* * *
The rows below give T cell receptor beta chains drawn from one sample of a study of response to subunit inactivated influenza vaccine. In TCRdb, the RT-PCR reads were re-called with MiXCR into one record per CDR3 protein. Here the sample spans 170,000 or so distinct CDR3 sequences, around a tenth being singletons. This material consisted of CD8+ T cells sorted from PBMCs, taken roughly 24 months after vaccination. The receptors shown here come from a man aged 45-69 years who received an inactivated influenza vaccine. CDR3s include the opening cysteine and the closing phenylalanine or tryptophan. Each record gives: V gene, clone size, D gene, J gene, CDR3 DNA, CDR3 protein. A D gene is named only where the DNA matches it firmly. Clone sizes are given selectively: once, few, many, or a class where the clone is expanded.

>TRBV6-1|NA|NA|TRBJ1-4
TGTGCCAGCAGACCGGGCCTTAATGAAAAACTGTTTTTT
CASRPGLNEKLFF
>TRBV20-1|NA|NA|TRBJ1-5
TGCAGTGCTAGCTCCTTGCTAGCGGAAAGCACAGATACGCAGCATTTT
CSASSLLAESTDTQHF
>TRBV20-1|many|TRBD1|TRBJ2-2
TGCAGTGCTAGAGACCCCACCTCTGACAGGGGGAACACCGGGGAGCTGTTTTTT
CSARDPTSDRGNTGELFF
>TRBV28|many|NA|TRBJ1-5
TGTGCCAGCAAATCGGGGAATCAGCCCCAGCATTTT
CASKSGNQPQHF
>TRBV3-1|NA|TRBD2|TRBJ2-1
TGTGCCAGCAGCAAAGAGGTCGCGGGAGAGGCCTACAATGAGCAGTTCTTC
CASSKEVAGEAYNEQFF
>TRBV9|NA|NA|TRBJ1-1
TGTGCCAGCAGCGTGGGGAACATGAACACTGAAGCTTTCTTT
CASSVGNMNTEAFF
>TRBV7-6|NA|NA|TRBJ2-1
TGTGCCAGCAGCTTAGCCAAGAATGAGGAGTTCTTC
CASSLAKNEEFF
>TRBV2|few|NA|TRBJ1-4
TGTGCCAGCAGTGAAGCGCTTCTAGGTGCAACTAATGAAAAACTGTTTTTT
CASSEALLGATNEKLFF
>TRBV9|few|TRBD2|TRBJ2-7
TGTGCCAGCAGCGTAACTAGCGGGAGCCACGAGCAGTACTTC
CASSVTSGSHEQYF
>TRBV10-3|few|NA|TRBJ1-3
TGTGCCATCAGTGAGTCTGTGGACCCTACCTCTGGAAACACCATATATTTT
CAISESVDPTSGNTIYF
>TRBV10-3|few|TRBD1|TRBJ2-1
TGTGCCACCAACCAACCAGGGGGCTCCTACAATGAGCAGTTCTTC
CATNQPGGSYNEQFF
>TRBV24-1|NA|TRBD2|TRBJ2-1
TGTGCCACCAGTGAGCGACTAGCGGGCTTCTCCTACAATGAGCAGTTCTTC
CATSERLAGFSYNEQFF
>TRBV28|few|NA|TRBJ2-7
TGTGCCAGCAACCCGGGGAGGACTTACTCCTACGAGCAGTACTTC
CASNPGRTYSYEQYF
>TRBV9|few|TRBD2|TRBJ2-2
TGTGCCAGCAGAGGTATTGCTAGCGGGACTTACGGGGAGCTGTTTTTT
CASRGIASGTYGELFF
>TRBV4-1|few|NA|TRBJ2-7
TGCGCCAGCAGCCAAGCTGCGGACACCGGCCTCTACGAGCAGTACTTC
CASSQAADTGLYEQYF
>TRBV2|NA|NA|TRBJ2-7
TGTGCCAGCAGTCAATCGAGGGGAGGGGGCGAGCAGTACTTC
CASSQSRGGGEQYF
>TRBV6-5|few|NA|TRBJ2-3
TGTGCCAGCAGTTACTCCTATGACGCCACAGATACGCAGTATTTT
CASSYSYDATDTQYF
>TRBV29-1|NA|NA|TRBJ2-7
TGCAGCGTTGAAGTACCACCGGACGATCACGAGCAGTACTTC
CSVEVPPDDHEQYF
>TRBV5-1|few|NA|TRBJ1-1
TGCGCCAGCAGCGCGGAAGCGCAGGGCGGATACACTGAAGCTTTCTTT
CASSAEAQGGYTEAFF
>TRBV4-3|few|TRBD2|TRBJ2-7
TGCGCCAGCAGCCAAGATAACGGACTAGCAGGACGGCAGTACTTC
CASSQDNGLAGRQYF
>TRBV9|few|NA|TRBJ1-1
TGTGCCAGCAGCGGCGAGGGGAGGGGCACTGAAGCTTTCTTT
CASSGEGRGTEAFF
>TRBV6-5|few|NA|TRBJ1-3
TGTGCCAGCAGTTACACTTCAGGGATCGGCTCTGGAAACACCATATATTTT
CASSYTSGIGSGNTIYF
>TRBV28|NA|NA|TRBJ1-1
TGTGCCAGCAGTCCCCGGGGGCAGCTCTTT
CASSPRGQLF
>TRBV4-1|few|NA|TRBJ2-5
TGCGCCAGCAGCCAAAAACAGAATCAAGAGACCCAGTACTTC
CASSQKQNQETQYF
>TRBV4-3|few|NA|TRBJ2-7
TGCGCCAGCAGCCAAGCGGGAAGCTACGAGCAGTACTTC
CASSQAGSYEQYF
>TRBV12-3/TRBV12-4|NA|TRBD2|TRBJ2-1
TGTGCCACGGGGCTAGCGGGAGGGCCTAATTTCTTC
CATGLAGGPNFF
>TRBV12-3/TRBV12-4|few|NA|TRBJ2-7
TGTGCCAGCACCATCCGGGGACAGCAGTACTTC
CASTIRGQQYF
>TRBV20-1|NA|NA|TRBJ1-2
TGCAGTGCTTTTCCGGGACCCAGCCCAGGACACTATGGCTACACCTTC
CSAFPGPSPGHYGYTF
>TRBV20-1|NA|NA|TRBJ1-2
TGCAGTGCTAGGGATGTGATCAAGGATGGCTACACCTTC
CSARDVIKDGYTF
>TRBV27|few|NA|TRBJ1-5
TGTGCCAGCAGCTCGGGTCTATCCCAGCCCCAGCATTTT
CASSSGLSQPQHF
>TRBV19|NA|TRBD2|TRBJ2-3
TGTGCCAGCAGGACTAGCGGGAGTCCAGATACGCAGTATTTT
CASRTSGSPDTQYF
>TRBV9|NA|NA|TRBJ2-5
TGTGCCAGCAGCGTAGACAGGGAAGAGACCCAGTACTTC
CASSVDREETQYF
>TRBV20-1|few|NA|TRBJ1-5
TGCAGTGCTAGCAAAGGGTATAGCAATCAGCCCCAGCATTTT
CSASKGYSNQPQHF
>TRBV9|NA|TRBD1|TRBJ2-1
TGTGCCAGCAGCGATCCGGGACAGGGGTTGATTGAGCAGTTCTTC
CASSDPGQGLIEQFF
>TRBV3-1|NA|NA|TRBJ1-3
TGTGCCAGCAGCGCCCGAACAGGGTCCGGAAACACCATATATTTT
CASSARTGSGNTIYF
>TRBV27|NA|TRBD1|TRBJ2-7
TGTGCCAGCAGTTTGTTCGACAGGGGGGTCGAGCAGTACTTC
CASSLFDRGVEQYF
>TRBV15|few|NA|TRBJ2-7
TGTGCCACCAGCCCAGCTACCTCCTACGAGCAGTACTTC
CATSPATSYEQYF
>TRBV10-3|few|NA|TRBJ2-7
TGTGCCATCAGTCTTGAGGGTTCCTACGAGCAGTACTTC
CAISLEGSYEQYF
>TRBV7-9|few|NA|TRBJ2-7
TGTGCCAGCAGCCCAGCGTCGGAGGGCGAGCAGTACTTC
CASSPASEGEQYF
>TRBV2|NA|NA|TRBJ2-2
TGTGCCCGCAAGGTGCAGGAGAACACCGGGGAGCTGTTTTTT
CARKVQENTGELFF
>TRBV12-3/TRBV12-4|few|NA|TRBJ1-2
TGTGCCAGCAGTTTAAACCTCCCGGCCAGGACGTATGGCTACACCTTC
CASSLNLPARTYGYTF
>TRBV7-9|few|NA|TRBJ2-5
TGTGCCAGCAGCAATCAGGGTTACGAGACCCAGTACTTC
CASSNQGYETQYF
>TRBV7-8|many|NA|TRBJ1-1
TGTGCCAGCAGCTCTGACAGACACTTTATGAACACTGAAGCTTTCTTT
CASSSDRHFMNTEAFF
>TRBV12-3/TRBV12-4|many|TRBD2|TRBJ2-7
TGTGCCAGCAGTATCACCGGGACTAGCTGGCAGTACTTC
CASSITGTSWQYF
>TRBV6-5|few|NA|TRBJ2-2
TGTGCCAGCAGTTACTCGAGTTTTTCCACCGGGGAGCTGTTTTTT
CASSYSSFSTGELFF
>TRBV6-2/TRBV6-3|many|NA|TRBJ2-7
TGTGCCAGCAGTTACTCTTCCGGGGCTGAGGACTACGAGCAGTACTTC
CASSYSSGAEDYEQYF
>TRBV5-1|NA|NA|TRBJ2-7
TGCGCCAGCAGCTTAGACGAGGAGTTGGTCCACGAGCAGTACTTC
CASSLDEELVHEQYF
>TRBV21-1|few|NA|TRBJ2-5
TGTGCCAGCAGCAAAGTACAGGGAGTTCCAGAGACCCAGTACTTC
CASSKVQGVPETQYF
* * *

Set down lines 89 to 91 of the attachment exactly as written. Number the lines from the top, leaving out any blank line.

>TRBV27|few|NA|TRBJ1-5
TGTGCCAGCAGCTCGGGTCTATCCCAGCCCCAGCATTTT
CASSSGLSQPQHF